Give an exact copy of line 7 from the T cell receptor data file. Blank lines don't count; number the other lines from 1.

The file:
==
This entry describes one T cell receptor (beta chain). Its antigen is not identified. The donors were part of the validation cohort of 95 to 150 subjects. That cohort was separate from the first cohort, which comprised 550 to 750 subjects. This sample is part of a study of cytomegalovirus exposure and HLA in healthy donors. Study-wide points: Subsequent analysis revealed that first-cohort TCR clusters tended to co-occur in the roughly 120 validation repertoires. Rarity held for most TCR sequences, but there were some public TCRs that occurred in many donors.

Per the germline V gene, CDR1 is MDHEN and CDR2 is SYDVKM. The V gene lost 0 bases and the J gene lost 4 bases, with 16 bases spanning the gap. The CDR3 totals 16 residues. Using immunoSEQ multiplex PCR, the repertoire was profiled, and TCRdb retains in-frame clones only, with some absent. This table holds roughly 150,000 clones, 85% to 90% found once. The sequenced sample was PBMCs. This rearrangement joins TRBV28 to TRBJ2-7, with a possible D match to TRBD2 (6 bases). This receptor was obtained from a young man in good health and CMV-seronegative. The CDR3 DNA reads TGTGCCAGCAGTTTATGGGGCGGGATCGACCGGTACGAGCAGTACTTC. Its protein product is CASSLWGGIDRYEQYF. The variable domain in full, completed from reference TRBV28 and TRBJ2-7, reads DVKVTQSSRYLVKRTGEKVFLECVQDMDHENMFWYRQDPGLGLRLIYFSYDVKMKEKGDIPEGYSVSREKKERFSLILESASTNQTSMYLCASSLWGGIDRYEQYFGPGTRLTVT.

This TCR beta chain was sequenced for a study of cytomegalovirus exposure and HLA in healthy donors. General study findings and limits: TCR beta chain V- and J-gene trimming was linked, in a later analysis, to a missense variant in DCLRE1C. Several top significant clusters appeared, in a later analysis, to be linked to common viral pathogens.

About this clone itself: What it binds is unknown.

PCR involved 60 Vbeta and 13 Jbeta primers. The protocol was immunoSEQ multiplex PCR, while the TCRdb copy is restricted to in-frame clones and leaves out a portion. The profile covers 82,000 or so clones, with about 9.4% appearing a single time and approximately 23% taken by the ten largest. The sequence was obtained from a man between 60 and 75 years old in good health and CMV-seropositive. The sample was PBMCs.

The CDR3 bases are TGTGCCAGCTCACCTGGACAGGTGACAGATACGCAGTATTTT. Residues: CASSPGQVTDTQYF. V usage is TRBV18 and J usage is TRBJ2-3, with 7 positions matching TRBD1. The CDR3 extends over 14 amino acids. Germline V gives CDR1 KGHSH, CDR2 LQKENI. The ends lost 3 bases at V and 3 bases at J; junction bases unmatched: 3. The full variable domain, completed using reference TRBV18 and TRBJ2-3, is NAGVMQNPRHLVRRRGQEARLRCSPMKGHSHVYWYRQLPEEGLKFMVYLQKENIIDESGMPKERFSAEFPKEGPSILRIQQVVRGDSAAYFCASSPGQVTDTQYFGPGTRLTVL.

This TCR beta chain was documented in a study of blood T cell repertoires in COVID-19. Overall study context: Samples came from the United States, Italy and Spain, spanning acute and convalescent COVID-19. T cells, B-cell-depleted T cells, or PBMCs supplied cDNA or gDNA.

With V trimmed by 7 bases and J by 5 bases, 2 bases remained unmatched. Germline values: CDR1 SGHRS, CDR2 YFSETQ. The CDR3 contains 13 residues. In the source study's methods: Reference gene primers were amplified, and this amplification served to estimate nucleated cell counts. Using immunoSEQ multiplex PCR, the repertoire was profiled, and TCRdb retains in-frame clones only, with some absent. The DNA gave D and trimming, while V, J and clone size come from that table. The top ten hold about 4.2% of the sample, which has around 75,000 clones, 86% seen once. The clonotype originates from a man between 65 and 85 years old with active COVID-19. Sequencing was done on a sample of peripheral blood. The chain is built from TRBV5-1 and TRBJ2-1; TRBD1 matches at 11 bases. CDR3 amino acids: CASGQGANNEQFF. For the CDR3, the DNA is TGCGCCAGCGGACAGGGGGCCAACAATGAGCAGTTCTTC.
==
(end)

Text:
This TCR beta chain was documented in a study of blood T cell repertoires in COVID-19. Overall study context: Samples came from the United States, Italy and Spain, spanning acute and convalescent COVID-19. T cells, B-cell-depleted T cells, or PBMCs supplied cDNA or gDNA.